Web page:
‘A Monster Calls’ is masterful, monstrous tearjerker

"A Monster Calls" | Focus Features Grade: A-
Focus Features/Courtesy
"A Monster Calls" | Focus Features
Grade: A-

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If “Rogue One: A Star Wars Story” and “Guardians of the Galaxy” left us wanting more from Felicity Jones and a sentient tree, respectively, we should look no further than “A Monster Calls.” The film is one of the year’s most beautiful stories, and it maneuvers sentiment with finesse. In fact, “A Monster Calls” is the cinematic equivalent of a great heart-to-heart: a sometimes painful, but ultimately satisfying expulsion of emotions.

In “A Monster Calls,” young Conor O’Malley (Lewis MacDougall) is awoken night after night by a monster, a giant humanoid yew tree who is brought to life by Liam Neeson’s signature growl and willingness to trade dignity for a skin-tight motion capture suit. The Monster is a storyteller, whose tales offer solace for Conor during a time when he needs it most — he is bullied mercilessly at school and lives with his terminally ill, single mother (Felicity Jones). The Monster’s tales aren’t infinite though and Conor must learn to face his grim reality on his own.

If there is one thing to take away from “A Monster Calls,” it is that J.A. Bayona is a young director on the rise. His visual stylings are on full display as the film toggles between reality and the monster’s story world: Bayona’s English countryside is grim, a reflection of Conor’s inner turmoil, whereas the Monster’s story world is depicted through vibrant watercolor animation, a necessary escape from Conor’s dour surroundings. These surreal story worlds are not without their own tinge of malice though, which is a duality that Bayona handles deftly, as the film straddles a fine line between despair and hope. This allows “A Monster Calls” to become a serious story about processing grief without veering toward a mercilessly dark tone.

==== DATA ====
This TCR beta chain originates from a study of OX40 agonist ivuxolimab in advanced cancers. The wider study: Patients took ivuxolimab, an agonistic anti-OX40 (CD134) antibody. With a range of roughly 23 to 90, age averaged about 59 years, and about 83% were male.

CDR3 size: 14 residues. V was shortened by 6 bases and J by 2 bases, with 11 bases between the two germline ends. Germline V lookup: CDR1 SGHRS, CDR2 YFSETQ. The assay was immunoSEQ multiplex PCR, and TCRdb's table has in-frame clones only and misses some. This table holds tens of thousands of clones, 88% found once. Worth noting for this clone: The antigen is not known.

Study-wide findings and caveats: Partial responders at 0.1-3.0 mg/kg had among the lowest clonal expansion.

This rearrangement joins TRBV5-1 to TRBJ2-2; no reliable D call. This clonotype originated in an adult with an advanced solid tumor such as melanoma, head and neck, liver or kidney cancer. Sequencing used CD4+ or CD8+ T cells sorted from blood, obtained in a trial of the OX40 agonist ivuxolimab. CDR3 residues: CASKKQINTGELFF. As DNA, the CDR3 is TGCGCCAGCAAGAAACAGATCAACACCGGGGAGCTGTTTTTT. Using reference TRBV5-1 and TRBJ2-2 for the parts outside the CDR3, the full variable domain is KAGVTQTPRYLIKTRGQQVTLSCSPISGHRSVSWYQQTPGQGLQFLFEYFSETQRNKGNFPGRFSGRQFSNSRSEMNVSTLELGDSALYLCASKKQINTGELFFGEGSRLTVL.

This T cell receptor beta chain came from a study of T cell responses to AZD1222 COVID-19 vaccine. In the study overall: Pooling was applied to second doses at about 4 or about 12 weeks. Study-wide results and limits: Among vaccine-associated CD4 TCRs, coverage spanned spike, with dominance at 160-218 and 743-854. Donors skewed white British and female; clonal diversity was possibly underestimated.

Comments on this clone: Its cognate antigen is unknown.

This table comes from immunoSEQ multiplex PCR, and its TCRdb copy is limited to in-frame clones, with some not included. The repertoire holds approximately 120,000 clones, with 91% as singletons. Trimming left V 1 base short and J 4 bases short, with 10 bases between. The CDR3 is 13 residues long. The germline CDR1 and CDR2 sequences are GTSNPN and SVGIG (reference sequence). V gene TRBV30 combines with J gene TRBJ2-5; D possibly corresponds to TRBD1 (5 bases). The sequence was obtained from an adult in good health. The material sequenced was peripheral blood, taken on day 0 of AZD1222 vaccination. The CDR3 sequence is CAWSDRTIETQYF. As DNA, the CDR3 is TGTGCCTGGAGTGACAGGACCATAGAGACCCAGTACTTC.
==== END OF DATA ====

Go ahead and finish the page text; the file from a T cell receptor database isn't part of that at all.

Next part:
The film hinges upon the believability of Conor’s relationship with his mother, and Lewis MacDougall and Felicity Jones shine. MacDougall is a relative newcomer, but most wouldn’t be able to tell. As Conor, he bubbles with quiet rage underneath a tender facade, showing Conor’s difficulty to cope with so many things at once. Such a character could have easily come across as whiny, but MacDougall makes him sympathetic. Additionally, MacDougall and Jones have terrific chemistry together, which goes a long way in developing both characters. As Jones’ character’s illness worsens, she tells Conor that everything will be alright, but both know that that won’t be the case. Here, what isn’t said between them is just as important as what is. From their interactions, not exposition, one understands that neither she nor Conor wants to let go of the other, which gives the film its emotional core.

No film is perfect, and while there is little to complain about, “A Monster Calls” is no exception. Sigourney Weaver, who plays Conor’s grandmother, uses a British accent that is spotty at times, but never too distracting. Her character also comes across as cartoonishly forbidding. Yet, this is all in service to her arc, which, while satisfying, could have been more subtle. Additionally, certain scenes in the film felt lacking in emotional payoff. Moments that should have been satisfying don’t realize their full potential, coming across as mere story beats rather than emotional climaxes. Granted, these moments are relatively minor in the context of the whole film — however, one can’t help but want a fist-pumping moment here and there.

The film might show restraint in eliciting emotions during smaller scenes, but that’s because it puts all its cards into the finale, a heartrending span of 30 minutes that are guaranteed to reduce the viewer to an incoherent, feeble puddle of tears. “A Monster Calls” is a bona fide cry-fest, a film in the same league as “Steel Magnolias” and the first 15 minutes of “Up.” The film is tasteful in its execution, however, dishing out just the right amount of sentimentality. What’s more, “A Monster Calls” uses this sentimentality to underscore its message, which is realized when the Monster helps Conor come to terms with aspects of grief that we’ve all felt, but never had the words to articulate. The film earns the sentimentality it reaps, and in doing so, becomes quite profound.

“A Monster Calls” is a true holiday treat. It’s a singularly moving film, a human tale that doesn’t feel like Oscar-bait but is also without the weight of a franchise juggernaut. As J.A. Bayona dives into the “Jurassic World” sequel, one can’t help but feel optimistic for it and the young director’s future.

Contact Harrison Tunggal at [email protected].

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